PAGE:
Cercarial Dermatitis Transmitted by Exotic Marine Snail
Sara V. Brant , Andrew N. Cohen, David James, Lucia Hui, Albert Hom, and Eric S. Loker
Author affiliations: Author affiliations: University of New Mexico, Albuquerque, New Mexico, USA (S.V. Brant, E.S. Loker); Center for Research on Aquatic Bioinvasions, Richmond, California, USA (A.N. Cohen); Alameda County Vector Control Services District, Alameda, California, USA (D. James, L. Hui, A. Hom)
Figure 4. Maximum-likelihood phylogenetic tree based on 18S–28S rRNA sequences of schistosomes. Schistosomatids are indicated in the large box and the Bilharziella, Trichobilharzia, Gigantobilharzia, and Dendritobilharzia (BTGD) clade is indicated in the gray box. Samples in boldface are those obtained from Haminoea japonica snails. Node support is indicated by maximum parsimony (MP) and minimum evolution (ME) bootstrap values and Bayesian posterior probabilities (PPs), respectively. Asterisks indicate MP and ME bootstrap values >85 and PPs >98 and hyphens indicate no significant node support. Branch support is designated only for major clades. Scale bar indicates nucleotide substitutions per site.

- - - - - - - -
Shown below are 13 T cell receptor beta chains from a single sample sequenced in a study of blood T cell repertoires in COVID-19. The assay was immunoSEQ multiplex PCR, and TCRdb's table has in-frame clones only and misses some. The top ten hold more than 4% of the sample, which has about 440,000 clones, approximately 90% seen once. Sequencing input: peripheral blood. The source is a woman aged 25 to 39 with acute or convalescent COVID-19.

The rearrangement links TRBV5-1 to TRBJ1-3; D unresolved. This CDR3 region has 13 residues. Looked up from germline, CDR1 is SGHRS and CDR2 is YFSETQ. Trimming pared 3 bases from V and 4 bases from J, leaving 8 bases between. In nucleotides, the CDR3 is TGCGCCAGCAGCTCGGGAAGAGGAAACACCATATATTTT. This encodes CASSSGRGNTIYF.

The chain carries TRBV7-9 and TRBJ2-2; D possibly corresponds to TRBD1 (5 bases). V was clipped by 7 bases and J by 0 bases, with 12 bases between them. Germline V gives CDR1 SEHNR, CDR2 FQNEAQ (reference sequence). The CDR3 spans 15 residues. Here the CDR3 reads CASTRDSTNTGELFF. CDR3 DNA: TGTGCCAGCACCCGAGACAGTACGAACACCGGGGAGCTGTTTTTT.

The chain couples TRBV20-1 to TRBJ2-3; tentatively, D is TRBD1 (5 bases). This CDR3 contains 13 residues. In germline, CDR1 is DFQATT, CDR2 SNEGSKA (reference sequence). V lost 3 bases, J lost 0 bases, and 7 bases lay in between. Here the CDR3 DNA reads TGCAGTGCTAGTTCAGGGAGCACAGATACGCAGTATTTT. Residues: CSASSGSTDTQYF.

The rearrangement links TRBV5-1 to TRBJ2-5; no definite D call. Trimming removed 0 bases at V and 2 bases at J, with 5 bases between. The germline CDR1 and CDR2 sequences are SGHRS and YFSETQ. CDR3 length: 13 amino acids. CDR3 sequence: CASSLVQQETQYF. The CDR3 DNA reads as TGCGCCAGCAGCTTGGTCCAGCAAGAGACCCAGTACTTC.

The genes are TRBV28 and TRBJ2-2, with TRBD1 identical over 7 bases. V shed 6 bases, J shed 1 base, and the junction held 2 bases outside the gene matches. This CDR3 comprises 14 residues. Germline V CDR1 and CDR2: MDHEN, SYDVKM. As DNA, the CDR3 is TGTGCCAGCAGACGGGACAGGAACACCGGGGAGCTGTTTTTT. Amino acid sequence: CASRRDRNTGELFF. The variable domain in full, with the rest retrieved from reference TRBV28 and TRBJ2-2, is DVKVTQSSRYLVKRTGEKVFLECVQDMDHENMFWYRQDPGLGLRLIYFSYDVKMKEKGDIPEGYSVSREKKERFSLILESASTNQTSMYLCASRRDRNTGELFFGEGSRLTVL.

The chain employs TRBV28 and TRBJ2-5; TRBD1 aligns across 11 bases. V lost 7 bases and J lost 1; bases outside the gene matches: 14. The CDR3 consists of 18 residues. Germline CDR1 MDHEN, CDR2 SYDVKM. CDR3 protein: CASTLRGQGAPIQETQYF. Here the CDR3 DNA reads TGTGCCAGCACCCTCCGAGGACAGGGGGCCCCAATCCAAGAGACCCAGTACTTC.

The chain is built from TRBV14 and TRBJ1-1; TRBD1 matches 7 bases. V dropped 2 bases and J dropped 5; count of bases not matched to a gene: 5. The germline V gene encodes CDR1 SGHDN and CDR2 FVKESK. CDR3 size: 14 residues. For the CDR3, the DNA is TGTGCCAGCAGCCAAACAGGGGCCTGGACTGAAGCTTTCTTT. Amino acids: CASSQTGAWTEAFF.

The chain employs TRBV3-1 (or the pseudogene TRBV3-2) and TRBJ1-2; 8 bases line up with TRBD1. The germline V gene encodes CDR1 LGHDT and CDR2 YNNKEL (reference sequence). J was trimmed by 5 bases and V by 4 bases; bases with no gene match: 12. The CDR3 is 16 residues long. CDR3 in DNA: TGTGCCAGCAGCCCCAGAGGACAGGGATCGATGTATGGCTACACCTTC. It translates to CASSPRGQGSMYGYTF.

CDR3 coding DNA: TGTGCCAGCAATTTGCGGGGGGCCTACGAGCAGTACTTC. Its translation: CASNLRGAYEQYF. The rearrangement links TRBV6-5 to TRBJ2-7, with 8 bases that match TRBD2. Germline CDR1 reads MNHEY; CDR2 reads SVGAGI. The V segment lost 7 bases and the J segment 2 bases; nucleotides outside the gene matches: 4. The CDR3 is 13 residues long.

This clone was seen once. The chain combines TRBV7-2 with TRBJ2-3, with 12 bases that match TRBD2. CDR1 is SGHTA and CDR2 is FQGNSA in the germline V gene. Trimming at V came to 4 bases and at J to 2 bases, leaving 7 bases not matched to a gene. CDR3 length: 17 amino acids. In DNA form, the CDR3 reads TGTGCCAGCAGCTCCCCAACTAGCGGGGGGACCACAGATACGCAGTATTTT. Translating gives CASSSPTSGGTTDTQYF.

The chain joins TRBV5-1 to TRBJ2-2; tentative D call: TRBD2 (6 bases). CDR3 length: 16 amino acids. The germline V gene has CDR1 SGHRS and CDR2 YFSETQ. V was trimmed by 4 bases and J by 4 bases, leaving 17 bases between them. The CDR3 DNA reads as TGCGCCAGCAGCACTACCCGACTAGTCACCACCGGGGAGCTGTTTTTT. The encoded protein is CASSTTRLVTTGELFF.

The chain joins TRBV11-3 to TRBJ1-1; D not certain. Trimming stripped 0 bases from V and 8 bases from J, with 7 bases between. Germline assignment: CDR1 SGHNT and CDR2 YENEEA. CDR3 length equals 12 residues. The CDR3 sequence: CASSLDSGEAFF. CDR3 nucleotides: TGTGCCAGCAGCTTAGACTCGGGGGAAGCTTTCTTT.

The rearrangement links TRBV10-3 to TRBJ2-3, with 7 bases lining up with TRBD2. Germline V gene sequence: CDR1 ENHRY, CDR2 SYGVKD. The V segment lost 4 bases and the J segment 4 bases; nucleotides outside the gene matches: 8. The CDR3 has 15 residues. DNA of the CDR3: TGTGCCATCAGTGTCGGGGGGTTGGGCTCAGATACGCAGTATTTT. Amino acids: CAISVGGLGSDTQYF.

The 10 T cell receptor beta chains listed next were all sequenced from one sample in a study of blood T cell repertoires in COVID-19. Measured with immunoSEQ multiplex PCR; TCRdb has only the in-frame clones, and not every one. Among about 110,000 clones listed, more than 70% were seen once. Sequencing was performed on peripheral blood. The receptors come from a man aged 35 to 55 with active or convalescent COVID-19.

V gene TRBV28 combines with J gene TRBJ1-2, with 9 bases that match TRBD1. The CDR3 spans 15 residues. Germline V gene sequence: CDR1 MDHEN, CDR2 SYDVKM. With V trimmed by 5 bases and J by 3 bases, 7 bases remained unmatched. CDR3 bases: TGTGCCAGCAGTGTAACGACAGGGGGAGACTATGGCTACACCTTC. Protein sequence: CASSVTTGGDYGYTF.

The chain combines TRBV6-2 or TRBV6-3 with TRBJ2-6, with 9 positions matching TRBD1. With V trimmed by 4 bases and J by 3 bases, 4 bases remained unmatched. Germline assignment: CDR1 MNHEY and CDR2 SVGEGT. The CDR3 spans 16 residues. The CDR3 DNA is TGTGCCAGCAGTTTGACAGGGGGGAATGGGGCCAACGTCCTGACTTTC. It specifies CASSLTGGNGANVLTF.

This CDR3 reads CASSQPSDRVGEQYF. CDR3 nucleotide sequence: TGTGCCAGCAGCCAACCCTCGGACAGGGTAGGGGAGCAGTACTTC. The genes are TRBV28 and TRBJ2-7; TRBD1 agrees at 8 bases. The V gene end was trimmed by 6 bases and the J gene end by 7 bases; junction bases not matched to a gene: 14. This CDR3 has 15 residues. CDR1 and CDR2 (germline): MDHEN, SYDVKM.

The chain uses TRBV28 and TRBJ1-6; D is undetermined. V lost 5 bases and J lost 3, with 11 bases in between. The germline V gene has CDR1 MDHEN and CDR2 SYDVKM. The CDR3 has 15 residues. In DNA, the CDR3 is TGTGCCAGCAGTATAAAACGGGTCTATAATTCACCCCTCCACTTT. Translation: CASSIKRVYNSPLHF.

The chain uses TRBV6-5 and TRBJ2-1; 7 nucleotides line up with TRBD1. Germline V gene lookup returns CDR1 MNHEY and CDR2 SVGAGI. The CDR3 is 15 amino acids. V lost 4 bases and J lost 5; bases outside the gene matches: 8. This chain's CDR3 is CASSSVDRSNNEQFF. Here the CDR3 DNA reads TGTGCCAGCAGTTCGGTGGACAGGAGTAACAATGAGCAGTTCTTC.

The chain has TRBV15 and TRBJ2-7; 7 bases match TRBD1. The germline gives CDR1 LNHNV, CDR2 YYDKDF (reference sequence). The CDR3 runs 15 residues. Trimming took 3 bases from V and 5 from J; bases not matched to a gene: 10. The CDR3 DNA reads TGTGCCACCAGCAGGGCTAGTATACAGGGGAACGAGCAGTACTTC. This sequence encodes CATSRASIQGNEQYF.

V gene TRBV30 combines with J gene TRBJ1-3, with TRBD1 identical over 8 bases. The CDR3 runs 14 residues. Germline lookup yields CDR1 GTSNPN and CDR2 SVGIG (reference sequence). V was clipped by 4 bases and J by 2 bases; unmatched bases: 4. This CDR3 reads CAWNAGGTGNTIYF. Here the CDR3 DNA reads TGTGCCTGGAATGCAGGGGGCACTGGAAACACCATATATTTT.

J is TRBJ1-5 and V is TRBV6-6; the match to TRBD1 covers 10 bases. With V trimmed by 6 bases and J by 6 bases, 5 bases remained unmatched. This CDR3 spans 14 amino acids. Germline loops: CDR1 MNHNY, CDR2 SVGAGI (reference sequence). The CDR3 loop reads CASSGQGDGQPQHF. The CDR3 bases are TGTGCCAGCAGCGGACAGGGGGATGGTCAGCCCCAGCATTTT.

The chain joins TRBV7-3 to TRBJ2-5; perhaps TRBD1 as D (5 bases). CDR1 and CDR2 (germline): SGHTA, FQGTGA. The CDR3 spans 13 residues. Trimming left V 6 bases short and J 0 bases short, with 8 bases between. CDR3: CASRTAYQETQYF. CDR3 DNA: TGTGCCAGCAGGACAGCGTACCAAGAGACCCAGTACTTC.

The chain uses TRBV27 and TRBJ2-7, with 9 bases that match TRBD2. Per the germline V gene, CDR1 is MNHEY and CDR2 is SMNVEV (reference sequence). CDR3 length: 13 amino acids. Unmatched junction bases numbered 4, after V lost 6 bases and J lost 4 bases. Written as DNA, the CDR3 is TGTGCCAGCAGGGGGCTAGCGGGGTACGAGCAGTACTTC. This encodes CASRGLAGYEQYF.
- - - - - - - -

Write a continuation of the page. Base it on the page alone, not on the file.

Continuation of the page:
The opinions expressed by authors contributing to this journal do not necessarily reflect the opinions of the U.S. Department of Health and Human Services, the Public Health Service, the Centers for Disease Control and Prevention, or the authors' affiliated institutions. Use of trade names is for identification only and does not imply endorsement by any of the groups named above.